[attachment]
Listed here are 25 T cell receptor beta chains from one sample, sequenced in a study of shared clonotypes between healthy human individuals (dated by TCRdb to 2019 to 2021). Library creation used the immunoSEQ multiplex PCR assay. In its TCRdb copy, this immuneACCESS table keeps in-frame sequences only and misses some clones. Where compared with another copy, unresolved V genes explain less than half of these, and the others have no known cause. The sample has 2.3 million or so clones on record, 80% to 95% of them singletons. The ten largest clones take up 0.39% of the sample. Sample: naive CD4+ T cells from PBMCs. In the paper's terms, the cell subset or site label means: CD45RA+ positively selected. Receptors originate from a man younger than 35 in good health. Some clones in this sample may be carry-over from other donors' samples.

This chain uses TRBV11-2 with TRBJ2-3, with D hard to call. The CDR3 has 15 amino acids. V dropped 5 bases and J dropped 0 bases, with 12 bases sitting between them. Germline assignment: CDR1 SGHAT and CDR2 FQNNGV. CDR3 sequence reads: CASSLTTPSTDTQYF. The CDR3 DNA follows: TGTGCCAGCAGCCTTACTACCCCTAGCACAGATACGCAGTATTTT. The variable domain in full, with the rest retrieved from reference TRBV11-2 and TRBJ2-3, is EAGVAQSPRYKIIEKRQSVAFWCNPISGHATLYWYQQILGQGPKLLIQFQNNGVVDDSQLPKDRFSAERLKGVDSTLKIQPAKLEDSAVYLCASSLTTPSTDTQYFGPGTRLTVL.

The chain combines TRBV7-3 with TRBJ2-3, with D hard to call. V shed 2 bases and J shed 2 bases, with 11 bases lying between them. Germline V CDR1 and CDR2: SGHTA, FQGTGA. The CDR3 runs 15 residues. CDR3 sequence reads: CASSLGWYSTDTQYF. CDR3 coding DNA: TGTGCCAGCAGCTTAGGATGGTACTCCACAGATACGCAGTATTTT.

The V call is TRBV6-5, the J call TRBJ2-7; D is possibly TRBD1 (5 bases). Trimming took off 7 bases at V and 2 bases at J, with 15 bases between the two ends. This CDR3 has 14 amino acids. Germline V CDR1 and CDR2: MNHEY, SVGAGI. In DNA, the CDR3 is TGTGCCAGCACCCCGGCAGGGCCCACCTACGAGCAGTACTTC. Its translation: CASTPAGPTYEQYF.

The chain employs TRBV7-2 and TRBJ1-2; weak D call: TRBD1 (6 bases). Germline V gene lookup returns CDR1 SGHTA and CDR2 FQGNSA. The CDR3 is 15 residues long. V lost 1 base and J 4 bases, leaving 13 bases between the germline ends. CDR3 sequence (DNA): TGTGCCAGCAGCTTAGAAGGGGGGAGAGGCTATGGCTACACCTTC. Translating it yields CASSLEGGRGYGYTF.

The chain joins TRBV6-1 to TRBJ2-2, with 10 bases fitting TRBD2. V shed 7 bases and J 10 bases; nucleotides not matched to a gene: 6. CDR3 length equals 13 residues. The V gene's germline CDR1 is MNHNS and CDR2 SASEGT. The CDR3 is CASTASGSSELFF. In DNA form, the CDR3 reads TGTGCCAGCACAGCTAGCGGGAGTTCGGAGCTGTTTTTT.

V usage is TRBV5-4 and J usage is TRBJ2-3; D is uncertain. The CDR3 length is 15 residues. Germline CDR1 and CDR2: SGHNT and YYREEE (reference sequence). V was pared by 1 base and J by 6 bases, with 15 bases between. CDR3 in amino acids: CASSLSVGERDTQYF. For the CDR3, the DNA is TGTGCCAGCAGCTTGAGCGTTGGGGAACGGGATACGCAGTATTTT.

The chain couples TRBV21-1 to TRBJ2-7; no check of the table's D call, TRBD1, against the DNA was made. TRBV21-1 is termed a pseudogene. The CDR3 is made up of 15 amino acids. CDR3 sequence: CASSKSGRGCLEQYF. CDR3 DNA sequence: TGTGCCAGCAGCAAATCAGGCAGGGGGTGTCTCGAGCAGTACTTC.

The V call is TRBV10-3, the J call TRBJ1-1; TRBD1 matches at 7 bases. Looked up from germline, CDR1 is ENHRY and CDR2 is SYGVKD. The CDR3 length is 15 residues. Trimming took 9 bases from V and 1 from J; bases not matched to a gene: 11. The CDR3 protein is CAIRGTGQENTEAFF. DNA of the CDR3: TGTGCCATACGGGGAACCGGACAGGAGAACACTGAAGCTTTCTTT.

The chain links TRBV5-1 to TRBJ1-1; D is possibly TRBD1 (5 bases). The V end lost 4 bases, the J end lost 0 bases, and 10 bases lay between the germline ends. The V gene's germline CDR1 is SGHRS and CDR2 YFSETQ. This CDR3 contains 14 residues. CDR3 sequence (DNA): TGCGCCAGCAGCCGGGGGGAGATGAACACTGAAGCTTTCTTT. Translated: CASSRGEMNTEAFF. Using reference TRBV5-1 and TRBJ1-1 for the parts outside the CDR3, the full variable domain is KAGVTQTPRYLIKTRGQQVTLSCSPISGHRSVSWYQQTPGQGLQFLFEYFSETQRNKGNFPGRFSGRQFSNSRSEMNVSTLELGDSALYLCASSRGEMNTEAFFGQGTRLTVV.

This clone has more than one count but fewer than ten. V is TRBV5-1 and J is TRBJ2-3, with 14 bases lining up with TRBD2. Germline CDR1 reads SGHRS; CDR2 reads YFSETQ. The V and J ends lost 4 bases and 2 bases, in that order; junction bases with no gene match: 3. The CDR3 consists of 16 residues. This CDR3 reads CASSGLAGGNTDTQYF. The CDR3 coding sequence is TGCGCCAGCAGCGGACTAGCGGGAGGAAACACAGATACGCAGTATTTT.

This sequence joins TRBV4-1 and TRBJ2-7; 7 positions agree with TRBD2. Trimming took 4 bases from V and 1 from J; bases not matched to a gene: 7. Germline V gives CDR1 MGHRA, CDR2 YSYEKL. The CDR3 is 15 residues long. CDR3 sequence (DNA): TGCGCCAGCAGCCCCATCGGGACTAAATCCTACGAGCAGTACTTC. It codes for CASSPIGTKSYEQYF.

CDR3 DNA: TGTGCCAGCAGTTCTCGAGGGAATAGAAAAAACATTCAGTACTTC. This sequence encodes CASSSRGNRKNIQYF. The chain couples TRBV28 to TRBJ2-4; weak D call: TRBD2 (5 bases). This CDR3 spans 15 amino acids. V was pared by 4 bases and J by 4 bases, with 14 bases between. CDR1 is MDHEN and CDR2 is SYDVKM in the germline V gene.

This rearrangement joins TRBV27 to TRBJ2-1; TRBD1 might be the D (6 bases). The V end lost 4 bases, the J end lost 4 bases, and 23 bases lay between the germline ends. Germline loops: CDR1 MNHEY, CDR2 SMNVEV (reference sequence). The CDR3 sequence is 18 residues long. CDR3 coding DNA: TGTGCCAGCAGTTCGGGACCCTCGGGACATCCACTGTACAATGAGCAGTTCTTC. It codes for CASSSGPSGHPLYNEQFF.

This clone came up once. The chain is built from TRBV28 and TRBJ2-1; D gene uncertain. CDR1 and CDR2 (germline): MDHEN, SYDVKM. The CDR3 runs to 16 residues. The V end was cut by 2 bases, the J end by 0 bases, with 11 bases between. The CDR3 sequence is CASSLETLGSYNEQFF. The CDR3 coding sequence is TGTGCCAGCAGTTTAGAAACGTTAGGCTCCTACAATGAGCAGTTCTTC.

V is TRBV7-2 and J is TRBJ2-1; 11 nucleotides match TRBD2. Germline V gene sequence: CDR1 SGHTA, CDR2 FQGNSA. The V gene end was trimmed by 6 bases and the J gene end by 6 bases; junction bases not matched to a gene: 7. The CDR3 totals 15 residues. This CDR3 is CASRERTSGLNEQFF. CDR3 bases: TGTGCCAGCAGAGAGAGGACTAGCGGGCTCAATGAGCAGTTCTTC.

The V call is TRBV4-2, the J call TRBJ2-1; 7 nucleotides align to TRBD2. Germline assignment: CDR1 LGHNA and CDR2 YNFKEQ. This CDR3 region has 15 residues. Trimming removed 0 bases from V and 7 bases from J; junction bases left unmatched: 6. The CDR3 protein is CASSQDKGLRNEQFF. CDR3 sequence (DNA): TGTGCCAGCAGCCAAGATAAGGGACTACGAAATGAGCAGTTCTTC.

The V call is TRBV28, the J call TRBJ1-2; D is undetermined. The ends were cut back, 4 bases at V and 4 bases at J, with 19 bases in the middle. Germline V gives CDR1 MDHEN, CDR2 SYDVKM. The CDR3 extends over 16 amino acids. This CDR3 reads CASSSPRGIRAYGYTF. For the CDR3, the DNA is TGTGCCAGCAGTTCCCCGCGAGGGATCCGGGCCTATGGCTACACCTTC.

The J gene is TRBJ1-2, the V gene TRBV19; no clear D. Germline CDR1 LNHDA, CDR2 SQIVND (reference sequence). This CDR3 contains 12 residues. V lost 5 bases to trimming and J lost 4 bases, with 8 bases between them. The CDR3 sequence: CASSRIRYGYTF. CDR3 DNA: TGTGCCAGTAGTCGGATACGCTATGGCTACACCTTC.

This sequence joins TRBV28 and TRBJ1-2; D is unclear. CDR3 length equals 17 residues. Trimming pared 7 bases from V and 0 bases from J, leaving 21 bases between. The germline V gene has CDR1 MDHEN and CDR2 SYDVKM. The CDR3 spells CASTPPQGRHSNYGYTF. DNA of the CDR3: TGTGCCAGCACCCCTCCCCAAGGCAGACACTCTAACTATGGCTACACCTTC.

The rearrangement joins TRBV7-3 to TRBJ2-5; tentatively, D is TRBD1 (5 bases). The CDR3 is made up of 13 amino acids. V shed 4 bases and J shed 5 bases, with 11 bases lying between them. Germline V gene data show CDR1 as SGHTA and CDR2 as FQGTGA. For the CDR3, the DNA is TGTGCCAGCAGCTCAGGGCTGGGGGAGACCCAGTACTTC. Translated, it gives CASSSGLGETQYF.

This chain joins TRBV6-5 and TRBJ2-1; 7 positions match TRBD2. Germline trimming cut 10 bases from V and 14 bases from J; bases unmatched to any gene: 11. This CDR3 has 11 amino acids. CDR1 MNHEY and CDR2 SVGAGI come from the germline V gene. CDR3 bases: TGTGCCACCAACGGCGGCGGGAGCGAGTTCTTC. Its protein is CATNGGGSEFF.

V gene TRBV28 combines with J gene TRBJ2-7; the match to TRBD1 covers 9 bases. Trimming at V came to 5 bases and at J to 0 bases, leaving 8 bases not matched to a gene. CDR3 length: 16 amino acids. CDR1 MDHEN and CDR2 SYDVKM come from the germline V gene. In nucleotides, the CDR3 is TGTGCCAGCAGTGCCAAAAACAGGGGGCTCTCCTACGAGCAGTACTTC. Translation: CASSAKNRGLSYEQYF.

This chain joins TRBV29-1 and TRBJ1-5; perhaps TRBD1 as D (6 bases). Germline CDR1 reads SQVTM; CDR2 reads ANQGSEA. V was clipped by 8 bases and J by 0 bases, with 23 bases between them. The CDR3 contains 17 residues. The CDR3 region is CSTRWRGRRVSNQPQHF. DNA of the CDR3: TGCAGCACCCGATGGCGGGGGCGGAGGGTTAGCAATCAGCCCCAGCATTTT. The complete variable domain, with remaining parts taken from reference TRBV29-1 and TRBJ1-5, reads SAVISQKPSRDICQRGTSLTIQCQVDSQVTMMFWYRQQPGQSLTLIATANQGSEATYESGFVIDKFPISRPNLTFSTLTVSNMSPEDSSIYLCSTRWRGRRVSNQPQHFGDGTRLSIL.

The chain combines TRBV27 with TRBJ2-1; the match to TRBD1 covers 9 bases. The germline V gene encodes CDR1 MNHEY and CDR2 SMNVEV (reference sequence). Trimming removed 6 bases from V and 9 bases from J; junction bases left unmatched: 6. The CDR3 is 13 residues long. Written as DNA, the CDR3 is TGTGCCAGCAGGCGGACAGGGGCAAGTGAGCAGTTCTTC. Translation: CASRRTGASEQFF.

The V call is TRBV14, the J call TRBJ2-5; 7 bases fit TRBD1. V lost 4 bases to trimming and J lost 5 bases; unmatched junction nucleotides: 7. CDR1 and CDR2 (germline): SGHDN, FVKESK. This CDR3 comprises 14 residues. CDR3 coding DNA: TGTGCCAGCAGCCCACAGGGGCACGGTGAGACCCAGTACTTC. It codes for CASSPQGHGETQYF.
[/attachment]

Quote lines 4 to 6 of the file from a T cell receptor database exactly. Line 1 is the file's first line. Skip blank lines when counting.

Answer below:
The V call is TRBV6-5, the J call TRBJ2-7; D is possibly TRBD1 (5 bases). Trimming took off 7 bases at V and 2 bases at J, with 15 bases between the two ends. This CDR3 has 14 amino acids. Germline V CDR1 and CDR2: MNHEY, SVGAGI. In DNA, the CDR3 is TGTGCCAGCACCCCGGCAGGGCCCACCTACGAGCAGTACTTC. Its translation: CASTPAGPTYEQYF.

The chain employs TRBV7-2 and TRBJ1-2; weak D call: TRBD1 (6 bases). Germline V gene lookup returns CDR1 SGHTA and CDR2 FQGNSA. The CDR3 is 15 residues long. V lost 1 base and J 4 bases, leaving 13 bases between the germline ends. CDR3 sequence (DNA): TGTGCCAGCAGCTTAGAAGGGGGGAGAGGCTATGGCTACACCTTC. Translating it yields CASSLEGGRGYGYTF.

The chain joins TRBV6-1 to TRBJ2-2, with 10 bases fitting TRBD2. V shed 7 bases and J 10 bases; nucleotides not matched to a gene: 6. CDR3 length equals 13 residues. The V gene's germline CDR1 is MNHNS and CDR2 SASEGT. The CDR3 is CASTASGSSELFF. In DNA form, the CDR3 reads TGTGCCAGCACAGCTAGCGGGAGTTCGGAGCTGTTTTTT.